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The Lake News Online
  • Guest column: What does it really mean to be a man?

  • You might have heard about the Miami Dolphins' current soap opera involving teammates Jonathan Martin and Richie Incognito, and speculation over whether Incognito may have bullied and threatened Martin to the point where Martin left the team.
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  • You might have heard about the Miami Dolphins' current soap opera involving teammates Jonathan Martin and Richie Incognito, and speculation over whether Incognito may have bullied and threatened Martin to the point where Martin left the team.
    Even if you aren't a football fan, stick with me. Those who have played in the NFL say locker rooms are the ground zero of a unique brotherhood. Of the thousands of men who play football every year, only about 1,000 play in the NFL at any given time. It forever elevates those who reach the pinnacle.
    Those who have played in the NFL say that giving younger teammates a hard time fosters camaraderie, similar to a fraternity hazing. Incognito's defenders claim that the roughneck language he allegedly used in phone texts to Martin, a second-year player, is part and parcel of that camaraderie.
    Incognito claims that Martin sent him crude texts, too, and tells reporters that they are close friends and "It's just how we communicate."
    To be sure, friendships among young men involves verbal head butting, mutual abuse and "your mother" insults that women would never tolerate. But if what Incognito says is true, why did Martin not only leave but also show others the texts? Should younger players be expected to underwrite veterans' trips to Las Vegas and to strip clubs, just to prove their fidelity?
    Incognito blames the NFL's Darwinian locker-room culture for the controversy — but not enough to help put a notch in it. Considered one of the dirtiest players in the league, he was kicked off his college team for misbehavior and is notorious for intimidating people with his size.
    Yet more players, black and white, seem to be on Incognito's side rather than on Martin's, the unspoken suggestion being that Martin fails not only the definition of an NFL player but perhaps the definition of manhood itself.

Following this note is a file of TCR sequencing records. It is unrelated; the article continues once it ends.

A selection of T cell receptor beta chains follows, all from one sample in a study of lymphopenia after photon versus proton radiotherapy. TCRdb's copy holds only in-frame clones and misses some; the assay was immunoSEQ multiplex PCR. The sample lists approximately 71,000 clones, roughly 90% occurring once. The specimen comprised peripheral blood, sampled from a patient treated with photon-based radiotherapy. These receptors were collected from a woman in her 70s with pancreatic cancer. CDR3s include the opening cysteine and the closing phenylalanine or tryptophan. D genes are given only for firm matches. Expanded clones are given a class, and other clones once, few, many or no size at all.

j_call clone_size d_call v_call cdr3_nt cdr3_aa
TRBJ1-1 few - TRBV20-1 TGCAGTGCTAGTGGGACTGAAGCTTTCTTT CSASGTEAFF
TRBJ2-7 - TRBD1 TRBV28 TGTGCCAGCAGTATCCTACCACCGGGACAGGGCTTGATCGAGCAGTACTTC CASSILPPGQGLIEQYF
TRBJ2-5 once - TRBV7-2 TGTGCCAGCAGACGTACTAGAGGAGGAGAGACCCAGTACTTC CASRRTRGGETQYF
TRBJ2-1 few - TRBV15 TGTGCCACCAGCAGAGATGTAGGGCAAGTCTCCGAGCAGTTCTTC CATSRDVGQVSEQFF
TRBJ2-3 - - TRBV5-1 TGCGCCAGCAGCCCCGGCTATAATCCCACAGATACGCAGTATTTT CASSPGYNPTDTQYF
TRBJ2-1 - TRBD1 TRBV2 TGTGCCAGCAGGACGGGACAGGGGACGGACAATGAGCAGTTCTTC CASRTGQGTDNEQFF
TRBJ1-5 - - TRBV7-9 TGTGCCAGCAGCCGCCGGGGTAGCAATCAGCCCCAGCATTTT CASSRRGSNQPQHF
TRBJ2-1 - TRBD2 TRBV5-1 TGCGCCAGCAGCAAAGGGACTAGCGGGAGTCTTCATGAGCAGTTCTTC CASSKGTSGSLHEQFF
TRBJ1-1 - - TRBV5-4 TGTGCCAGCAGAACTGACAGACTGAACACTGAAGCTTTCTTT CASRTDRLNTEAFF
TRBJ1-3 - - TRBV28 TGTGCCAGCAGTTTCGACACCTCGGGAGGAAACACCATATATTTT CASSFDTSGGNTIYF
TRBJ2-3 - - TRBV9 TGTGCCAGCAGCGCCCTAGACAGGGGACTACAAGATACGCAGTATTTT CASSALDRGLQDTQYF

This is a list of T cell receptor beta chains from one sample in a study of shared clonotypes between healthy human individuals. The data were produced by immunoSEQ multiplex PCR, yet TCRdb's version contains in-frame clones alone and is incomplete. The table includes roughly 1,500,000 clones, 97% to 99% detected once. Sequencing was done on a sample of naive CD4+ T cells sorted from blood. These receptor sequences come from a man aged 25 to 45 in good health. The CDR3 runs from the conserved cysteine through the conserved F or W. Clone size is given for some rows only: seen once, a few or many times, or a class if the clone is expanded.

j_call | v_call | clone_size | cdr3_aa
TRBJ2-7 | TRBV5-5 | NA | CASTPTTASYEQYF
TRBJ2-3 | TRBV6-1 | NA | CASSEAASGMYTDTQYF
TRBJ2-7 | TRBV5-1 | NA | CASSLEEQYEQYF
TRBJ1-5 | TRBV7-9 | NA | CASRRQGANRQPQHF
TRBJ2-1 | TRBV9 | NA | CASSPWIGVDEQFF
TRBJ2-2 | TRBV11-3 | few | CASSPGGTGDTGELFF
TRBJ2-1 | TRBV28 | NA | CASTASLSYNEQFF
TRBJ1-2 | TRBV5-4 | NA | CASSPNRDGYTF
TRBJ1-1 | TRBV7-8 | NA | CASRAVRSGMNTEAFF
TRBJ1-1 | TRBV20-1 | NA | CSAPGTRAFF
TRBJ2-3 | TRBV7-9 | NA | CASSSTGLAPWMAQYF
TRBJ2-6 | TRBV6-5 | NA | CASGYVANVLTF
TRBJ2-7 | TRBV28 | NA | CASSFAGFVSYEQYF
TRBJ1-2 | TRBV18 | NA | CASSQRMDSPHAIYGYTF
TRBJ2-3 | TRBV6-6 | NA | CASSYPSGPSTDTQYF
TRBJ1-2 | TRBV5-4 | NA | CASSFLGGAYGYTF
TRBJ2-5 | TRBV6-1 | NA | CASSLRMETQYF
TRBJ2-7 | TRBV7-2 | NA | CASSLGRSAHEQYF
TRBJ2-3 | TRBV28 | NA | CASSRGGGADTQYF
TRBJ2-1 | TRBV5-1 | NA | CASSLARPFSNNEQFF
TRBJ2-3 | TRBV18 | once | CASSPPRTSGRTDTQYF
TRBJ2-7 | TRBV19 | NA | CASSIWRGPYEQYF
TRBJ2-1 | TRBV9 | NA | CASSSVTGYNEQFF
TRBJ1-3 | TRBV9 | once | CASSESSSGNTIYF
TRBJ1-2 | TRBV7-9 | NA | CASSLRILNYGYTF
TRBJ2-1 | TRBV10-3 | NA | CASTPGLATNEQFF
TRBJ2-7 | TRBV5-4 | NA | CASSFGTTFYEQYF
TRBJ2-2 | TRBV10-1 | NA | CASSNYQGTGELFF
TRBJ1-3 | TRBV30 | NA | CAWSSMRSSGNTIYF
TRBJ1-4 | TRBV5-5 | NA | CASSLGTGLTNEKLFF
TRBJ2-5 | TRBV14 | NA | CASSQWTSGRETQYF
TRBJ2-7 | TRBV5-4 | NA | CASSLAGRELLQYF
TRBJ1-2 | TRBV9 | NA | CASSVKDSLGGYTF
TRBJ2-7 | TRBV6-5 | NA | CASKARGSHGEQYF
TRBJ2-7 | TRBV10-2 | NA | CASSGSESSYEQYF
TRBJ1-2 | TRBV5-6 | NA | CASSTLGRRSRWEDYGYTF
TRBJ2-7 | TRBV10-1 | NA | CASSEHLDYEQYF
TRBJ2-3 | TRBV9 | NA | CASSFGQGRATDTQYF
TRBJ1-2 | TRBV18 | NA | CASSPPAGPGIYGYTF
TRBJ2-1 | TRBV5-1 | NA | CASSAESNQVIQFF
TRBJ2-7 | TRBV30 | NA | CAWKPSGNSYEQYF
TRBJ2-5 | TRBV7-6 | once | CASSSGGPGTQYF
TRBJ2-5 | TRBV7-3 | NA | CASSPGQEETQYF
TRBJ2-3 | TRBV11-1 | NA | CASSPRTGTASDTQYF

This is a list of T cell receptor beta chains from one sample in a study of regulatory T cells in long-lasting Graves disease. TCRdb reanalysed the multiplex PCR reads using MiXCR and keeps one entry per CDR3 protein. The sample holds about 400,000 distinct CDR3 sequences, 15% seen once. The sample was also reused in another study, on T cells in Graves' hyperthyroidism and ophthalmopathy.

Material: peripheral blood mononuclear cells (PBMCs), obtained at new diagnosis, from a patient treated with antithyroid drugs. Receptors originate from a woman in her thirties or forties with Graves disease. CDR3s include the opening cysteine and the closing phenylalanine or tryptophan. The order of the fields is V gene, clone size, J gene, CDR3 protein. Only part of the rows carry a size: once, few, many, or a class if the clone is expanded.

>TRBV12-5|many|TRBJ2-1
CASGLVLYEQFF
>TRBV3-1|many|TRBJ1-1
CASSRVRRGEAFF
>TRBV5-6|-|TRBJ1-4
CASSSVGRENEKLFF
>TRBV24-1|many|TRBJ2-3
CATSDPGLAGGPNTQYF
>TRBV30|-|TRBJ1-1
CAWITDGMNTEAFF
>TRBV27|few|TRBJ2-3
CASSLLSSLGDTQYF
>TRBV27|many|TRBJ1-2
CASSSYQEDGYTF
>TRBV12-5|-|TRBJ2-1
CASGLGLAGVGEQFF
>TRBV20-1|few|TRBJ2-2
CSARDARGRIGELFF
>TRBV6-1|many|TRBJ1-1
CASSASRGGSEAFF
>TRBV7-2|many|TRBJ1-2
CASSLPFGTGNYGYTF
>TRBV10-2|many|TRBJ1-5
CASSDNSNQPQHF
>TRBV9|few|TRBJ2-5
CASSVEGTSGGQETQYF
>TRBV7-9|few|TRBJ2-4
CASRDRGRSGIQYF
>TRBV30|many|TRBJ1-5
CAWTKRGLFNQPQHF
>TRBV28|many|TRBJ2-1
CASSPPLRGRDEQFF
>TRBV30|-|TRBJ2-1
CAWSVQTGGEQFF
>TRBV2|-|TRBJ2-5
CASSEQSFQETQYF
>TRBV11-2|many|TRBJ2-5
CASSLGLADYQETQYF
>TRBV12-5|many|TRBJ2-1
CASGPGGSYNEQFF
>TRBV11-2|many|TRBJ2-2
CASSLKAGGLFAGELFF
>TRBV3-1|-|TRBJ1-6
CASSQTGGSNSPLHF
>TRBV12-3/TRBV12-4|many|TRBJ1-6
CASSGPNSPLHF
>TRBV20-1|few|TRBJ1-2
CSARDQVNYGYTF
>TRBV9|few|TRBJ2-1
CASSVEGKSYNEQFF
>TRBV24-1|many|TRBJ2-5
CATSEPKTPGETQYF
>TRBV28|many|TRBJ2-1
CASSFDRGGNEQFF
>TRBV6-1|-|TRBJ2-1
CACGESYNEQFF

As players become faster and stronger, the NFL has evolved into one of the most violent sports since the Gladiator Games. Rightly or wrongly, those who play it often are referred to as heroes and warriors who epitomize manhood.
    But what defines manhood? Must its measurement always include strength, or aggression, or how hard you can hit?
    Last month, Tampa Bay Buccaneers defensive tackle Gerald McCoy claims he was yelled at by some assistant coaches for helping an opponent up from the turf. And some hard-knock NFL retirees bristle at the handshakes and hugs that occur at the end of every game.
    This week, we celebrated Veterans Day to remember the millions of Americans who have served their country. Reporters frequently find that the most heroic soldiers are those who are most reluctant to recount their experiences.
    Page 2 of 2 - If you can convince some men to share, practically all of them admit to being afraid, even terrified, during combat. Does such an admission diminish their manhood? Of course not. So why doesn't this standard apply anywhere else in society?
    Instead, we have boys and young men believing that fearlessness, violence and physical prowess are the only ways by which manhood is acceptably defined. As long as we continue to hold up professional athletes as the gold standard, no one should be surprised by this.
    Some observers have said that Martin could become a league pariah for breaking the code. At least one former NFL coach has called him a "baby."
    There's an undercurrent of disbelief that a 350-pound lineman could be bullied by anyone, coupled with suggestions that surely, something else must be going on with Jonathan Martin. Why is it so hard to believe that a man — even a big one — can be wounded by words?

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